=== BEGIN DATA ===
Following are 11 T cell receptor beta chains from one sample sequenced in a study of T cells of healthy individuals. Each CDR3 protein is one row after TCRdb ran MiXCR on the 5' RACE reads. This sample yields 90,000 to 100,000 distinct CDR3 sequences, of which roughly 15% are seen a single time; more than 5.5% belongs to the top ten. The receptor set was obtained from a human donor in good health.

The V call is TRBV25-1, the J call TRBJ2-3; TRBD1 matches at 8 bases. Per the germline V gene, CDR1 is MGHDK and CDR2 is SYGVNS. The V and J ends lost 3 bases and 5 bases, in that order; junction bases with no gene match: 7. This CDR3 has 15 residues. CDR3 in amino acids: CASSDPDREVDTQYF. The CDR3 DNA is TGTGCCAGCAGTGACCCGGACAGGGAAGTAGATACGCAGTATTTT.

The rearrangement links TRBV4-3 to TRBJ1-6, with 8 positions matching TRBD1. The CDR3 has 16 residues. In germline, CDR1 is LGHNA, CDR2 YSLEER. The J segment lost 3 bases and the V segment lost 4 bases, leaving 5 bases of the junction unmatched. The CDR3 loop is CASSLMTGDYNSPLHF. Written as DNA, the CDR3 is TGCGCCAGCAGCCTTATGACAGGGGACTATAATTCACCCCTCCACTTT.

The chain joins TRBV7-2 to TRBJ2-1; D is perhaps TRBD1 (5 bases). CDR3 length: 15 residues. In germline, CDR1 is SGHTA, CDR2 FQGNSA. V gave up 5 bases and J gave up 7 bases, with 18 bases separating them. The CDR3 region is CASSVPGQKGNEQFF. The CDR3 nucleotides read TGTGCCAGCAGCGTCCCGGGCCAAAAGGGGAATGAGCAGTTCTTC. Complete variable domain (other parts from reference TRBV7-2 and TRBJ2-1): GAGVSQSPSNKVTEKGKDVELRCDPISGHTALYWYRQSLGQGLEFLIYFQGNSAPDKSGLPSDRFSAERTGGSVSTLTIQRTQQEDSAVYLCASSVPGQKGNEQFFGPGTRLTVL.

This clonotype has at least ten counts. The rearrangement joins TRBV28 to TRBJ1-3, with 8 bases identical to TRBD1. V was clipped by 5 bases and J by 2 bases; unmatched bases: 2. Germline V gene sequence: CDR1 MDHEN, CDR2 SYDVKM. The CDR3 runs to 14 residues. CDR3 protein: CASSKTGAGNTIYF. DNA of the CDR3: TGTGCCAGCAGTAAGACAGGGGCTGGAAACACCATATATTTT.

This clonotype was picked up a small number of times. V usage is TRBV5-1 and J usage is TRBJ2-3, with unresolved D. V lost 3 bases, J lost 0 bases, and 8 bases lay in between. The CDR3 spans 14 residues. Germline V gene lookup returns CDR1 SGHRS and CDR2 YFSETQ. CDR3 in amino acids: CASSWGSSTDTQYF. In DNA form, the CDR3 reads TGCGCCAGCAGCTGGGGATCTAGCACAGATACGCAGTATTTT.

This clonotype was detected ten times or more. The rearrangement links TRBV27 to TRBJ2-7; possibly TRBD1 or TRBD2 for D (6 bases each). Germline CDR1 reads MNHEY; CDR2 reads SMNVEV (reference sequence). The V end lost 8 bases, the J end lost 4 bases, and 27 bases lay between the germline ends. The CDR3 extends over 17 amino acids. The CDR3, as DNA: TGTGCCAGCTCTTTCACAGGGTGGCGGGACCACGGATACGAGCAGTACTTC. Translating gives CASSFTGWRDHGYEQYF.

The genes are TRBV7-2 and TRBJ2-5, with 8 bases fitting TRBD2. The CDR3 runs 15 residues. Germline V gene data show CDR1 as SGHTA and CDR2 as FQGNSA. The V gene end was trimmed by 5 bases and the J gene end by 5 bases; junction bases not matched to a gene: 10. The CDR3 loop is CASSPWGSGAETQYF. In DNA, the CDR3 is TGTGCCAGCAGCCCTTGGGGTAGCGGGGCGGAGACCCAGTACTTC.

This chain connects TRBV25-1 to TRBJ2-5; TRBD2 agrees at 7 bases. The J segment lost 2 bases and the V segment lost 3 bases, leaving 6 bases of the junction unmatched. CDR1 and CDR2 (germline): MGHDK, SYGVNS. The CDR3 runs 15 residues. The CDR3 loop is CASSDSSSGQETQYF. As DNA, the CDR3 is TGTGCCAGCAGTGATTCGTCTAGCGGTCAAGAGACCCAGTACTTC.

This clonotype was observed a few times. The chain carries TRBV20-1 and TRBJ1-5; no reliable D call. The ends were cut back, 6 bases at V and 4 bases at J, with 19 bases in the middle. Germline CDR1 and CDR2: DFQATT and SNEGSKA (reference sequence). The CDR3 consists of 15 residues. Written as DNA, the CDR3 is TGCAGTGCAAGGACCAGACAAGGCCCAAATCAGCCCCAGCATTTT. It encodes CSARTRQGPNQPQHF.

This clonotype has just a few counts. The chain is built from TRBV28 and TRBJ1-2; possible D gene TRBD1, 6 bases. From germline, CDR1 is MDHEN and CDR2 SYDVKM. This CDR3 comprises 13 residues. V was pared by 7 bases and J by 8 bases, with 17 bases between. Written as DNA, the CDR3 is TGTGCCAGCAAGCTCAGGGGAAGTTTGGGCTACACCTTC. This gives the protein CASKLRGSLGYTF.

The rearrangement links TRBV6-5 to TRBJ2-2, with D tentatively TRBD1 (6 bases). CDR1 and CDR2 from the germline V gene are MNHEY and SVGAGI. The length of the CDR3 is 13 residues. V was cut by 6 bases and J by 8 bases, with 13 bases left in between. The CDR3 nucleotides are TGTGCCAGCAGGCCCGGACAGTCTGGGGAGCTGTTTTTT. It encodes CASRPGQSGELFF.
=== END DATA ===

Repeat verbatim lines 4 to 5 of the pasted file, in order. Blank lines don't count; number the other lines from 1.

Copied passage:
The chain joins TRBV7-2 to TRBJ2-1; D is perhaps TRBD1 (5 bases). CDR3 length: 15 residues. In germline, CDR1 is SGHTA, CDR2 FQGNSA. V gave up 5 bases and J gave up 7 bases, with 18 bases separating them. The CDR3 region is CASSVPGQKGNEQFF. The CDR3 nucleotides read TGTGCCAGCAGCGTCCCGGGCCAAAAGGGGAATGAGCAGTTCTTC. Complete variable domain (other parts from reference TRBV7-2 and TRBJ2-1): GAGVSQSPSNKVTEKGKDVELRCDPISGHTALYWYRQSLGQGLEFLIYFQGNSAPDKSGLPSDRFSAERTGGSVSTLTIQRTQQEDSAVYLCASSVPGQKGNEQFFGPGTRLTVL.

This clonotype has at least ten counts. The rearrangement joins TRBV28 to TRBJ1-3, with 8 bases identical to TRBD1. V was clipped by 5 bases and J by 2 bases; unmatched bases: 2. Germline V gene sequence: CDR1 MDHEN, CDR2 SYDVKM. The CDR3 runs to 14 residues. CDR3 protein: CASSKTGAGNTIYF. DNA of the CDR3: TGTGCCAGCAGTAAGACAGGGGCTGGAAACACCATATATTTT.